Skiing in style in the magical, picture-postcard French ski resort Megève

The French resort casts a spell over Aspire editor Hollie-Rae Brader during a pre-pandemic getaway

The sound of the snow crunching underneath my winter boots becomes more satisfying with every step I take.

A fresh layer of powder settled overnight and I’m up early to make the most of it. Heading to the ski lifts, it’s always a thrill to be the first person to tread across untouched snow. It’s a moment filled with excitement at what the day may bring.

But I’m not here to ski – after more than a dozen attempts, I’ve finally realised the sport simply isn’t for me. The thought of skiing turns me into a nervous wreck from the moment I board the plane to the second I take my skis off for the last time.

Instead, for the first time, I’ve ventured to a ski resort to enjoy all the benefits of ski-life without the element that I consider a bit of a faff. I love being up in the mountains and have always wondered what it would be like to embrace the snowy surrounds, the alpine air, the après-ski and devilishly good cuisine without having the struggle of putting ski boots on and the ensuing days of calf ache.

I’m in the most picture-postcard French ski resort – Megève, an unassuming, unpretentious, gorgeous little village that is brimming with luxury hotels.

While I’m bound for a few days of relaxation, my husband is taking to the pistes for the first time, desperate to advance from the nursery slope to harder runs as quickly as possible.

I join him briefly for his first visit to ski school, keen to check out his snowploughs and parallel skiing, and to determine whether it’s possible to enjoy a ski holiday without packing a pair of salopettes.

The conditions underfoot are perfect, while the sun is the only feature in the big blue open sky above us. As my husband, Matthew, takes to the beginners’ slopes, I sit by a fire with a hot chocolate, croissant and a book I’ve been attempting to read for months.

Old-fashioned charm

Megève is the hidden gem of ski resorts and is perfect for those of all abilities. It sits at the heart of the Evasion Mont-Blanc ski area with some 220 slopes, 100-plus ski lifts and five nursery slopes for beginners. The area around Megève is quieter than most; pistes aren’t crammed full of people and there isn’t endless queuing for lifts, making the ski experience even more pleasurable.

Unlike some ski resorts, which have been set up purely to serve the winter sports market, Megève is full of life regardless of the time of year. The 3,000-plus locals who call the village home are to thank for that. Alongside an abundance of activities and year-round festivities, a bounty of restaurants, shops and facilities help make it the perfect place for advanced skiers, novices and non-skiers alike. I imagine it would be magical in the summer months for walking and hiking getaways.

The cobbled stone streets showcase a village proud to retain an air of old-fashioned and traditional charm, while fully catering to a high-end and affluent demographic. Where Courchevel embraces over-the-top glamour and is a place for those who want to be seen, Megève is understated and discreet and somewhere the rich pick to escape the crowds and enjoy their privacy.

When it comes to Megève’s luxury offering, clients are spoilt for choice. I stayed at the utterly charming 12-room Le Chalet Zannier, but there’s also a Four Seasons on the other side of the village, as well as rustic boutique Les Fermes de Marie; Small Luxury Hotels of the World member Le M de Megève and alpine property Alpaga, which is perched above the village. Alpaga boasts two-Michelin-starred restaurant Le Table de l’Alpaga, a very popular option serving dinner from Wednesday to Sunday.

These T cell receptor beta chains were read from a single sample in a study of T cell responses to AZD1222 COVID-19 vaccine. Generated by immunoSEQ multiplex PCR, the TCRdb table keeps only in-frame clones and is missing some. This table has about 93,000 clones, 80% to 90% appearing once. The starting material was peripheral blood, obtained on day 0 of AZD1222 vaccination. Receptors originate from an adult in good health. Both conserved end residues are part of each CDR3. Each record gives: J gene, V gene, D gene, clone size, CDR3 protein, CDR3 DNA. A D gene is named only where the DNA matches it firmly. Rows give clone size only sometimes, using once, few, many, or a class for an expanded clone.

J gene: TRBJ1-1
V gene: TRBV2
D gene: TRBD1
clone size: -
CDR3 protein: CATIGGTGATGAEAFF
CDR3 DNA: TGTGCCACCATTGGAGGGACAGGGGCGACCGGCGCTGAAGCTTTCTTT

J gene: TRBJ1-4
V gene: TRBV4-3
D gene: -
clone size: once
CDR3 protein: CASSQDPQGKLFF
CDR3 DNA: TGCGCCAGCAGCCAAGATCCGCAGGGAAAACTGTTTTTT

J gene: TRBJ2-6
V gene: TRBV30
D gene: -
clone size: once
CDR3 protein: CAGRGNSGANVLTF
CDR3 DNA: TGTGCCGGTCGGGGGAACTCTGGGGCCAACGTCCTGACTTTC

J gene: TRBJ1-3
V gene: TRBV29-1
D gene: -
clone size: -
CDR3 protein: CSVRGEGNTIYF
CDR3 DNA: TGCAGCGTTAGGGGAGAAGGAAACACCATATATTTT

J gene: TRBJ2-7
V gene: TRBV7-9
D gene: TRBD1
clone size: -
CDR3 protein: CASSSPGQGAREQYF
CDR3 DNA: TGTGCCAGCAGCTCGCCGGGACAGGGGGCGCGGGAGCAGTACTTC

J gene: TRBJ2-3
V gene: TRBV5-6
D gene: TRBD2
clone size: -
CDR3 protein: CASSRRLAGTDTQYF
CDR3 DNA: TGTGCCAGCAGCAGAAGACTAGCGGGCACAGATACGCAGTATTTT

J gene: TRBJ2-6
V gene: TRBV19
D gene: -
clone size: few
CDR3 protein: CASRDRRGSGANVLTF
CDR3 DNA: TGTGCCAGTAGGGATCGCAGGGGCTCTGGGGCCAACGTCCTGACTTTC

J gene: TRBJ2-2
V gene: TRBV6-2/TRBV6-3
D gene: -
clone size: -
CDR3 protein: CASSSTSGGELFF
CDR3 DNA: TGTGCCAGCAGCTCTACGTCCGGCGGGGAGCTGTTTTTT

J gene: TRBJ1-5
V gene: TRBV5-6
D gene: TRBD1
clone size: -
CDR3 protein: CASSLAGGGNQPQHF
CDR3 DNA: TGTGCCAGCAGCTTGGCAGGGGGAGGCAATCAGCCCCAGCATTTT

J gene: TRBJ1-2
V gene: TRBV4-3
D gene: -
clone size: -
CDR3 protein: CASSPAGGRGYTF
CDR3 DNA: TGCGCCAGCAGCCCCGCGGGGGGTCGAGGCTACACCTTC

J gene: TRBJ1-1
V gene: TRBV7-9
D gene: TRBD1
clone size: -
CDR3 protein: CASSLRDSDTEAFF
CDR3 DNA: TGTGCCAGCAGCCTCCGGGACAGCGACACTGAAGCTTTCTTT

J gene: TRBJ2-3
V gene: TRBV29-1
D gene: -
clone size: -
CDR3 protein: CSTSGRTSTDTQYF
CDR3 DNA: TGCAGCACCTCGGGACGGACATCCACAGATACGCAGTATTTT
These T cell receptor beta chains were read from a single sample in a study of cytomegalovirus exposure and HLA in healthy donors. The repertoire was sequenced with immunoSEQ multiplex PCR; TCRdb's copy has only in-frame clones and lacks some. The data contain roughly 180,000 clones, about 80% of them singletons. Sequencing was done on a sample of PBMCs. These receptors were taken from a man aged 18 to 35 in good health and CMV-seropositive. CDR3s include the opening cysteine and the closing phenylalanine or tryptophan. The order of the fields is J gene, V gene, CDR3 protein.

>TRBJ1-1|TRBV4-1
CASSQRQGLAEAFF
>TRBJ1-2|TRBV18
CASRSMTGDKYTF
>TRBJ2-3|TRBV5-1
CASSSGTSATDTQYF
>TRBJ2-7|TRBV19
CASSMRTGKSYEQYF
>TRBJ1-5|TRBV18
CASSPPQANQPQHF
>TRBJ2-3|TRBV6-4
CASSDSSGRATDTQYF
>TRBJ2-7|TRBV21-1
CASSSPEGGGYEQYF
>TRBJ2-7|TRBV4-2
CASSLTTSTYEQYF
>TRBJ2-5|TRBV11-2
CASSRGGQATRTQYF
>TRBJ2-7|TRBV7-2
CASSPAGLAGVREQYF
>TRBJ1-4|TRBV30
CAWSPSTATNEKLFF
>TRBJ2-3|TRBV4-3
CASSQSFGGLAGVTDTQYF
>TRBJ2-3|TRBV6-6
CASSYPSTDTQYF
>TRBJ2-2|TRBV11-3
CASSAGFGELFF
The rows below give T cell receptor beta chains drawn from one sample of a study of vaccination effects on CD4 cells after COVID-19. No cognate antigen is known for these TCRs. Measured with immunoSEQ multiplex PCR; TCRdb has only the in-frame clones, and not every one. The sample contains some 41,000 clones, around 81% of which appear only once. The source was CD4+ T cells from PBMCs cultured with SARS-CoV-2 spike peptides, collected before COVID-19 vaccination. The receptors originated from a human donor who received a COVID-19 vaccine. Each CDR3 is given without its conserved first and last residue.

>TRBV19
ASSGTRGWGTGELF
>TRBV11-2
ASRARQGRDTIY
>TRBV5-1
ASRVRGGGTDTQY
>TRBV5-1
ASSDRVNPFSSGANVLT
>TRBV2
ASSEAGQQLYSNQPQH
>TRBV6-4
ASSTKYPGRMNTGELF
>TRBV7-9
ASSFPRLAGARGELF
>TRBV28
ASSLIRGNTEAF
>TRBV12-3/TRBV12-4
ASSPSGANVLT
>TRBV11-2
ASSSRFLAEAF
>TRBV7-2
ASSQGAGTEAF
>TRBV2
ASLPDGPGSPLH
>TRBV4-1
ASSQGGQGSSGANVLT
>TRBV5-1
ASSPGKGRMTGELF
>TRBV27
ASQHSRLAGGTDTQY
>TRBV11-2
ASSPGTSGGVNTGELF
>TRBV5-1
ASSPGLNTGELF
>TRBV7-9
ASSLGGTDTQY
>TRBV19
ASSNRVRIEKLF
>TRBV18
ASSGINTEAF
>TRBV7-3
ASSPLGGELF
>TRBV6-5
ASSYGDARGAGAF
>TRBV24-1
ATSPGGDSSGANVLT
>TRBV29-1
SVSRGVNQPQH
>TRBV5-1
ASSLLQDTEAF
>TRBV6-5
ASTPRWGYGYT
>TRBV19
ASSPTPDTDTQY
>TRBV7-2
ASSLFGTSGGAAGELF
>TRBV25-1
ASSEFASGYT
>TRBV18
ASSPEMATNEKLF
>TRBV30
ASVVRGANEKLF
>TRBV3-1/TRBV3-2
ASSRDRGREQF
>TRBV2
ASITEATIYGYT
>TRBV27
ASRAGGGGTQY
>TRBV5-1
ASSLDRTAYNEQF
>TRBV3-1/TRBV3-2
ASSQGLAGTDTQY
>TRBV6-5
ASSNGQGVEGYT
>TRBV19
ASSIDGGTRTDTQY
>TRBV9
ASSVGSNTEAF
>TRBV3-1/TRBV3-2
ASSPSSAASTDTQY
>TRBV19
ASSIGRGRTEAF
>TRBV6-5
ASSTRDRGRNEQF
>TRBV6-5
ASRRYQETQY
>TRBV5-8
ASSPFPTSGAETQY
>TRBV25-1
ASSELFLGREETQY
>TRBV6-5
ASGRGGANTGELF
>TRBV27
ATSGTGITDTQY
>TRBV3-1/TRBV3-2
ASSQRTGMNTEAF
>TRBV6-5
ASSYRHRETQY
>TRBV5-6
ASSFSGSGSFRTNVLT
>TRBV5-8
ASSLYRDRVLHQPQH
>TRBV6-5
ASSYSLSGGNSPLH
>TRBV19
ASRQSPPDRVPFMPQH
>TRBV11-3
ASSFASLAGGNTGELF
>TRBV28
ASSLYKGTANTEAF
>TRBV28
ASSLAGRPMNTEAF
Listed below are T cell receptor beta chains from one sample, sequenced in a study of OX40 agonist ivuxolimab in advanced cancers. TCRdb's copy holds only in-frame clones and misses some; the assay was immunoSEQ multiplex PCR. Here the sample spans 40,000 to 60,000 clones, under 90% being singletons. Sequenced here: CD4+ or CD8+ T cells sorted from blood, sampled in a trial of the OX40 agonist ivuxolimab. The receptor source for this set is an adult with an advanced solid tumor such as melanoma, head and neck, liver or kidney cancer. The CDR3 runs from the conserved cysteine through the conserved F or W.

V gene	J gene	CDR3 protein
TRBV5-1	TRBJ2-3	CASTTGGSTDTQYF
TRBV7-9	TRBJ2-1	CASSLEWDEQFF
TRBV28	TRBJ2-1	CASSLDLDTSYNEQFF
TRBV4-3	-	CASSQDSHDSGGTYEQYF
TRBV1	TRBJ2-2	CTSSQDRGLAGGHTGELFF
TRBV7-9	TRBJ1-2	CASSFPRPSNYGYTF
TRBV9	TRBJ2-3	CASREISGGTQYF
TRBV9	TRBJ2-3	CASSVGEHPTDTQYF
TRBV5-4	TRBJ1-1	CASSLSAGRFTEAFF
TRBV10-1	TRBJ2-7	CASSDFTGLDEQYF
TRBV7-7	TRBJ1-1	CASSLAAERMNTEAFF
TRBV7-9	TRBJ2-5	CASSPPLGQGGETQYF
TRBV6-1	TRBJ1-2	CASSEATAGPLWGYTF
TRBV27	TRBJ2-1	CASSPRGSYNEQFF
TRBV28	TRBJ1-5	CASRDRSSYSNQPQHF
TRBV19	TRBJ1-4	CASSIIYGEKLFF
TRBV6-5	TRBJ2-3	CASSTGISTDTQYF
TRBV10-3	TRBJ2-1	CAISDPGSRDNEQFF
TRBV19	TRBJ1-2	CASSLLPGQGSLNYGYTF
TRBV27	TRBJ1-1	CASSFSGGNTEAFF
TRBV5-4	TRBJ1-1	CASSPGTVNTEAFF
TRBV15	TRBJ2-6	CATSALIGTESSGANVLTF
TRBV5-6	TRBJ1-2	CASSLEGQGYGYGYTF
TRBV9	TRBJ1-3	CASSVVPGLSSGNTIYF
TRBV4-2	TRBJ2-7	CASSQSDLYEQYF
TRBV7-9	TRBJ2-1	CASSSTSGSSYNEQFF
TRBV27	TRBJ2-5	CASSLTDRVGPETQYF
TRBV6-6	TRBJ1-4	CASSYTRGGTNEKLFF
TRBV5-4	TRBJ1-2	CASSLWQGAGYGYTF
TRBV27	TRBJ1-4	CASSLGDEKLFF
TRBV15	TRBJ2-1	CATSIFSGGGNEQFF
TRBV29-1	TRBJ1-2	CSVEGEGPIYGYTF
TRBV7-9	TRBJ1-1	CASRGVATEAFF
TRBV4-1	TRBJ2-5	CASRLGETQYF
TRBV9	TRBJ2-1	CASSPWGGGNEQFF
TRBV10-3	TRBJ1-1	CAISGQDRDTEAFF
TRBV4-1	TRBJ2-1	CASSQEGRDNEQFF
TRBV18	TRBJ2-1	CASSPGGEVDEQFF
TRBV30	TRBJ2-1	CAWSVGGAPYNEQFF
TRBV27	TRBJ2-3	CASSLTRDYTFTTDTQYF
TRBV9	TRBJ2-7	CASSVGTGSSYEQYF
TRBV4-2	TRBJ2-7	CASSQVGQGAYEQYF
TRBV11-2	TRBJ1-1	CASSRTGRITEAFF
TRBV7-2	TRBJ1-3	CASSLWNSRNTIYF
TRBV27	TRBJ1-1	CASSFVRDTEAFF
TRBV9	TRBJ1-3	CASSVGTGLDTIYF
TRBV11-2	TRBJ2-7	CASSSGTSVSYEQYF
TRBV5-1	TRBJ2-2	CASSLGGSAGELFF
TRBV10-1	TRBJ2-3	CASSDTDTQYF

The food scene here is impressive, and it takes precedence over partying. If après-ski is a priority for your clients, then this isn’t the place for them. Instead, you’ll find a quieter, peaceful atmosphere with dozens of outstanding high-altitude restaurants and numerous Michelin-starred venues to choose from.

Aside from skiing, there are lots of activities to keep visitors busy. The adventurous will enjoy snowshoe hikes or a small aircraft tour of Mont Blanc, while those more reserved could book a horse and carriage, which are often seen trotting around the village – something that is particularly romantic after dark when the town twinkles.

Pent-up demand

This year’s ski season may have been washed out entirely because of the pandemic, but avid mountain lovers are desperate to return to the slopes. The pent-up demand for the sector is likely to cause issues with availability for next season, with some hotels already reporting strong forward bookings. Agents keen to offer clients a quieter, more-intimate ski option should absolutely consider Megève.

The sound of snow crunching under your feet in the mornings, coupled with the wholesome noise of crackling embers after dark are enough to entice me back to the mountains next winter, and now I feel happy in the knowledge that Megève is the perfect option for a couple who have differing desires when it comes to skiing. I only wish I’d bottled the intoxicating scent of wood burning in a roaring fire, something I so enjoyed during my time in Megève.

Hollie-Rae Brader

Hollie is editor of Aspire’s print and online products. She is responsible for the running of the club and ensuring the content produced and the events organised are relevant to the Aspire audience. She was previously deputy news editor and cruise writer for sister title Travel Weekly. She loves exploring new destinations and is gradually ticking new countries off her list. She most enjoys writing about cruise, South America and Japan. Before working in the travel industry she held news reporting roles at the East Anglian Daily Times and Ipswich Star.

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